Cody Frost’s debut single ‘Verbal Warnings’ made an immediate impact with its sonic boom of electro-pop and punk attitude. It earned Cody her first spin at Radio 1 courtesy of Mollie King, with further airplay coming from Jack Saunders, Gemma Bradley, BBC Introducing and Amazing Radio. Praise soon followed from a diverse array of high profile talents such as Enter Shikari, Tyler Oakley, Sonique, Young Guns and Shamir. Its storming start was capped with streaming highlights including a range of international New Music Friday and Breaking Pop playlists and the cover of the notorious Misfits 2.0 playlist on Spotify, plus tips from Popjustice and Wonderland
Cody now adds to her burgeoning reputation by sharing her second single ‘HIGH/BYE’. Listen HERE. Both singles will feature on her upcoming debut EP, which follows this summer.
‘HIGH/BYE’ represents a subtle evolution from ‘Verbal Warnings’. It highlights alt-pop beats and vigorous acoustic guitar in place of the previous track’s fiery punk edge. But there’s no mistaking Cody’s defiant and self-empowering charisma. Vocally she’s a step apart from the pack with the power of her voice providing the song’s drama, but the quieter confessional moments reflect a time in Cody’s life that so many young people will relate to. But those experiences aren’t always as simple as they feel at the time. So while ‘HIGH/BYE’ simmers with a definite FOMO, there’s ultimately a feeling that taking your own path in life can deliver richer rewards.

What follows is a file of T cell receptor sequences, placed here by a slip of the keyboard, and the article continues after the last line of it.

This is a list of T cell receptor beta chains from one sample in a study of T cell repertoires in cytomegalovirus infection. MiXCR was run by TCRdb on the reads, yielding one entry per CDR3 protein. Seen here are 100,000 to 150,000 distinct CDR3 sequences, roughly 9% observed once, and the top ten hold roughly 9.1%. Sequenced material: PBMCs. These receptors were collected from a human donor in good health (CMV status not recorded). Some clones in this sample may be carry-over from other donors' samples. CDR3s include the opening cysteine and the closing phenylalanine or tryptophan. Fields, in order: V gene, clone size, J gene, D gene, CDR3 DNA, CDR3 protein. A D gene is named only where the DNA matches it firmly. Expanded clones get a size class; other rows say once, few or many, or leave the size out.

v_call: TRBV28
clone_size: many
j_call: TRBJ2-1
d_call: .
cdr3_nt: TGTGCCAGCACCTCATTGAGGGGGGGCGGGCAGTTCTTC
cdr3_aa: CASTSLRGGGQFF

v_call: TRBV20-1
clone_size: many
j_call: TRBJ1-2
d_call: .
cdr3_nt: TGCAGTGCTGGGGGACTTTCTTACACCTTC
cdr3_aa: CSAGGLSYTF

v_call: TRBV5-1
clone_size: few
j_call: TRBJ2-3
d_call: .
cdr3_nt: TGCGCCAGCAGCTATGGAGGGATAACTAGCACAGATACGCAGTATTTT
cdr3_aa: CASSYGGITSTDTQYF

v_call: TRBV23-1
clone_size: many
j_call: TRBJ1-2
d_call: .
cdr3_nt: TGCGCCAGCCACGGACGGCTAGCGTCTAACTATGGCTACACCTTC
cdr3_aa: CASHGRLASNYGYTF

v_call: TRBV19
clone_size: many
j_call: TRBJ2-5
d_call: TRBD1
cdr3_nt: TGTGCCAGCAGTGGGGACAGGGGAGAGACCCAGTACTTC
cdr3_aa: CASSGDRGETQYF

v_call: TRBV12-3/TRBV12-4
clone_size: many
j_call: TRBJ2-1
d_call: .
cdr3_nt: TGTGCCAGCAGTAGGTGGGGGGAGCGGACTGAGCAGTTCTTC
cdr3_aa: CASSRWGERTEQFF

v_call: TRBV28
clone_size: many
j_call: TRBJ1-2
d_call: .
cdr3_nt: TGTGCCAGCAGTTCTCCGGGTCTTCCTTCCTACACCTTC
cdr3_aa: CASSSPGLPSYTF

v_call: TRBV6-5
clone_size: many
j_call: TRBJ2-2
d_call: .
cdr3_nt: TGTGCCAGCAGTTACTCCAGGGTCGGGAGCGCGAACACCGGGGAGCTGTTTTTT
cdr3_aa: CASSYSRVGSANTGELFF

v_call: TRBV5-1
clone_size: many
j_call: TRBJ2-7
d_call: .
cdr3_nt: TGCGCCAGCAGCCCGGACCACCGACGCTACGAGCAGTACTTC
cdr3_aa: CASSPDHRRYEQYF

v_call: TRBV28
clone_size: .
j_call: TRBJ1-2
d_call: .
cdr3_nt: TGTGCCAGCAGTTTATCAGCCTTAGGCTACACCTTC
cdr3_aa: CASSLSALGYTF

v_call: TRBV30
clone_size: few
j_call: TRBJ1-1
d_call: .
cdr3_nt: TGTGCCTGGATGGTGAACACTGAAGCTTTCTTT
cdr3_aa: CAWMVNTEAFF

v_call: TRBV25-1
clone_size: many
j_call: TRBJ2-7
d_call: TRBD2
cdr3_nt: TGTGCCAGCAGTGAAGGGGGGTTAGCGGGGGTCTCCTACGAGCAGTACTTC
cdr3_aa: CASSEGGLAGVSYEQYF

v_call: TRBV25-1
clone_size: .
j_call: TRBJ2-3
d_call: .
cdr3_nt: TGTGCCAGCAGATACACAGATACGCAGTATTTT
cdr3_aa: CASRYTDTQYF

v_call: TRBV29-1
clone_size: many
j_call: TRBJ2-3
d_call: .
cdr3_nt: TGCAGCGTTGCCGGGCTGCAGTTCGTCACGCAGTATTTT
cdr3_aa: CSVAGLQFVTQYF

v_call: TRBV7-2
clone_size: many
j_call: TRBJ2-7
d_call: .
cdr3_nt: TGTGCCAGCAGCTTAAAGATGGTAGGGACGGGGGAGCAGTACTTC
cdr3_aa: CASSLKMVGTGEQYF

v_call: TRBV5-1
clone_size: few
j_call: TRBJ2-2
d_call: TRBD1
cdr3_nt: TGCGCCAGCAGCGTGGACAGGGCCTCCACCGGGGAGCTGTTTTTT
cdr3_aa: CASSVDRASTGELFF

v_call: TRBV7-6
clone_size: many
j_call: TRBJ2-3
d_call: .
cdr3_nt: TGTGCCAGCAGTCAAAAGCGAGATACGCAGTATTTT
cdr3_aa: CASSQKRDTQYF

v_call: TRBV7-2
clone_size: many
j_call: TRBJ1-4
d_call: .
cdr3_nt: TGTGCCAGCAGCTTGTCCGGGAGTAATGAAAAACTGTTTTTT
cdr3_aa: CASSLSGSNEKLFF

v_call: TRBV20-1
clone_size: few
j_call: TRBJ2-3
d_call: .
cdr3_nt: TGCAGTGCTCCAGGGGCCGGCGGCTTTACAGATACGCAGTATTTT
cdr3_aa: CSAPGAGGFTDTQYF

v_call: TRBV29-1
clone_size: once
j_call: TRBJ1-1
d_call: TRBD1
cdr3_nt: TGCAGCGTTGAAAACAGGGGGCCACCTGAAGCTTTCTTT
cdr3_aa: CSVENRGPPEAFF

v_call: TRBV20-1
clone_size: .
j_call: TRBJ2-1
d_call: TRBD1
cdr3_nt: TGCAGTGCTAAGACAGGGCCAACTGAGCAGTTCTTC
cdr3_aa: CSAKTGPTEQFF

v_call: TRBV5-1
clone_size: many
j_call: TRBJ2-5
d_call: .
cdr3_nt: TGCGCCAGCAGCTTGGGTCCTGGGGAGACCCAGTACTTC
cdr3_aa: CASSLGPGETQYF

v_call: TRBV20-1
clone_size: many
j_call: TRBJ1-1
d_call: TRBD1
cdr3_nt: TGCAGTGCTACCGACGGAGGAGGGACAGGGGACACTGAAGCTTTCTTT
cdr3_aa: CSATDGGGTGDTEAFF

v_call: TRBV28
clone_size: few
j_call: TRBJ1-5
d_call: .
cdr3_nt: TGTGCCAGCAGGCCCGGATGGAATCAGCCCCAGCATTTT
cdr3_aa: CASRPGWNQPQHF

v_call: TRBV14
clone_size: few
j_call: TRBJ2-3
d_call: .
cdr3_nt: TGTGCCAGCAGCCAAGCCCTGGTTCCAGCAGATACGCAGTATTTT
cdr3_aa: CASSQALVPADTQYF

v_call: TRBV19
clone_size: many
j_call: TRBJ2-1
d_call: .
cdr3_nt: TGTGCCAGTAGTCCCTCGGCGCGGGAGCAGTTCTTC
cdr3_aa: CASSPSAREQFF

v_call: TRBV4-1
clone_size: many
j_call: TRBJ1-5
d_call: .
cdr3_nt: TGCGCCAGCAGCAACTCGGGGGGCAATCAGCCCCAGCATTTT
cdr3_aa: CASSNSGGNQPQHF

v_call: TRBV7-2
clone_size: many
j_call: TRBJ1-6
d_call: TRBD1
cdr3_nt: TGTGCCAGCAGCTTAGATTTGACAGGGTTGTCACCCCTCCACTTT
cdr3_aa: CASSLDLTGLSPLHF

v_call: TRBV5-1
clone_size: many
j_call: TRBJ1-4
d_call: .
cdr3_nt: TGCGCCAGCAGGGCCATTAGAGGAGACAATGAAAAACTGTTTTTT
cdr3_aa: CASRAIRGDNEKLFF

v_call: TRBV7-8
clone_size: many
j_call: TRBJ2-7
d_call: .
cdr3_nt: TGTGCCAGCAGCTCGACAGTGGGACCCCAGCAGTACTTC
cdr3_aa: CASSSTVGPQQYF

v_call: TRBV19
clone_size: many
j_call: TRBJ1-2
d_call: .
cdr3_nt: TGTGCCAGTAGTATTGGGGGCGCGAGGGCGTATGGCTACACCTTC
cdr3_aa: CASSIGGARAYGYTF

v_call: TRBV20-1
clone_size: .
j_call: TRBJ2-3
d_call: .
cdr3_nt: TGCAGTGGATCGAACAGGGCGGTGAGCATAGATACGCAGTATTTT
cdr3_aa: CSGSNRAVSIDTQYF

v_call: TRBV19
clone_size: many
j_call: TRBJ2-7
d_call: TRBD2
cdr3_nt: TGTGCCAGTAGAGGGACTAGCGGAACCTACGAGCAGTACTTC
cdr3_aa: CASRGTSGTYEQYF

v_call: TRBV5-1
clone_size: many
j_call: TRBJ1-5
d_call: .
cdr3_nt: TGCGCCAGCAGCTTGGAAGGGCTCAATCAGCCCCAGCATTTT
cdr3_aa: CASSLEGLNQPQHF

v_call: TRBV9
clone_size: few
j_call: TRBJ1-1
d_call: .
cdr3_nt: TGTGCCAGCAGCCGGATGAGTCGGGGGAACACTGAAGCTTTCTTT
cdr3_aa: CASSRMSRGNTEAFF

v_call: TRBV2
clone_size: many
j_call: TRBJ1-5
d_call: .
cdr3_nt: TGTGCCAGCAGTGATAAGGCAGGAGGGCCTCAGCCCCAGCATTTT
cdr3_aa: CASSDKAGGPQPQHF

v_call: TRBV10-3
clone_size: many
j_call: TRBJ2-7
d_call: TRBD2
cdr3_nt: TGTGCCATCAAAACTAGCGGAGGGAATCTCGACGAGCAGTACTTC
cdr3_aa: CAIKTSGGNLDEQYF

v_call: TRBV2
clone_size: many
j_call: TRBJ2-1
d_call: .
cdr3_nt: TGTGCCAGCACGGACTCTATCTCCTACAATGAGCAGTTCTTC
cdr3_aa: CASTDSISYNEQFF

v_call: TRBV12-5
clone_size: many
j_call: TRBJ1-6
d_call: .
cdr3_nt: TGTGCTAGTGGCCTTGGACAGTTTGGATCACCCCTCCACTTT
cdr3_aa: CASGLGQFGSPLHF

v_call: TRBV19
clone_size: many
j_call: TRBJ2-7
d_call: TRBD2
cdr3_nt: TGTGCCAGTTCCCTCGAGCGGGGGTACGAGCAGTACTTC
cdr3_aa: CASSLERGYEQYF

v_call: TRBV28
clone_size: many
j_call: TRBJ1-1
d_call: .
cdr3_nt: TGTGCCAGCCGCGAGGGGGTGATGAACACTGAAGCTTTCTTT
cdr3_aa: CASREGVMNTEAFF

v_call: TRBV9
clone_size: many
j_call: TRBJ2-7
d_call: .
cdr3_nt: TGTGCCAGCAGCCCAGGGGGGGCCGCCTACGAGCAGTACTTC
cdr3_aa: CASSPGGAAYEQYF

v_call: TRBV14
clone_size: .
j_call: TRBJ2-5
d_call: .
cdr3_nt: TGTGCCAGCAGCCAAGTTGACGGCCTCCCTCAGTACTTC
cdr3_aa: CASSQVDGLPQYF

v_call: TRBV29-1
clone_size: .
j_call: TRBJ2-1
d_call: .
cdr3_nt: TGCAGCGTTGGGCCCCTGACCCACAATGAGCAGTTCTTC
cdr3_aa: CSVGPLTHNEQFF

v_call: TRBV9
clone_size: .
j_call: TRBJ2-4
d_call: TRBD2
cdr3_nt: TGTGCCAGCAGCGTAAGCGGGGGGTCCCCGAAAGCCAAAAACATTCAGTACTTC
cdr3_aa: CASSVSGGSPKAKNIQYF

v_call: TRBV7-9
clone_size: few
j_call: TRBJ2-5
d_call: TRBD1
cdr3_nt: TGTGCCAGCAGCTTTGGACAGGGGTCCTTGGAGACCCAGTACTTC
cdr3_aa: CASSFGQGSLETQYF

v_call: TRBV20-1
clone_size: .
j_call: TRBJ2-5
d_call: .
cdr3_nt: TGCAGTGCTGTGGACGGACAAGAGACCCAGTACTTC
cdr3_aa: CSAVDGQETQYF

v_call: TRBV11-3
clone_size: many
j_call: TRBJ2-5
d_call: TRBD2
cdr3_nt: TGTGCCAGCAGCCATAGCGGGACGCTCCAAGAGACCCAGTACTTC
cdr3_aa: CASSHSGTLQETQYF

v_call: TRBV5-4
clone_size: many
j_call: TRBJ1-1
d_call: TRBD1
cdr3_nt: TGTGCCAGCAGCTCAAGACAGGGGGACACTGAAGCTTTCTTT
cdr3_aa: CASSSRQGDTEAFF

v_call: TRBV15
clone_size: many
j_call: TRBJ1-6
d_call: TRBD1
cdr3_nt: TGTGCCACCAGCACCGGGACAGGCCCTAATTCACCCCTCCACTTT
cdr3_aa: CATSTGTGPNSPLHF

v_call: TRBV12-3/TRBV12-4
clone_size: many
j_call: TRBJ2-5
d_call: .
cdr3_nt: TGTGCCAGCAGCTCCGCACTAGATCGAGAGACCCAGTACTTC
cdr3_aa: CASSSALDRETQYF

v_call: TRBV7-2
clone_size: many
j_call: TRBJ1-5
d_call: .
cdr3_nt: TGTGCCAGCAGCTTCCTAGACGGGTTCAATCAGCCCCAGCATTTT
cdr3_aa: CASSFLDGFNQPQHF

“‘HIGH/BYE’ is about that period in your life when you think you might be growing up,” says Cody. “When your friends all move to different areas for uni, and when you see them again the conversation is stale and weird. But I didn’t go to uni, so this is based on my experience being stuck at home.”
The single is accompanied by the official video, which was directed by Naomi Kane who also helmed the ‘Verbal Warnings’video. It’s a startling visual metaphor for Cody’s personal experiences of being left behind, but one that’s also rooted in just how mundane that time was. Filmed at a bar in Burnley that she worked in at the time, Cody is shown serving drinks before hitting the stage as the evening’s entertainment. But her sense of disillusionment is heightened by her loneliness: she’s the only real person in a bar that’s disconcertingly populated by hastily assembled dummies.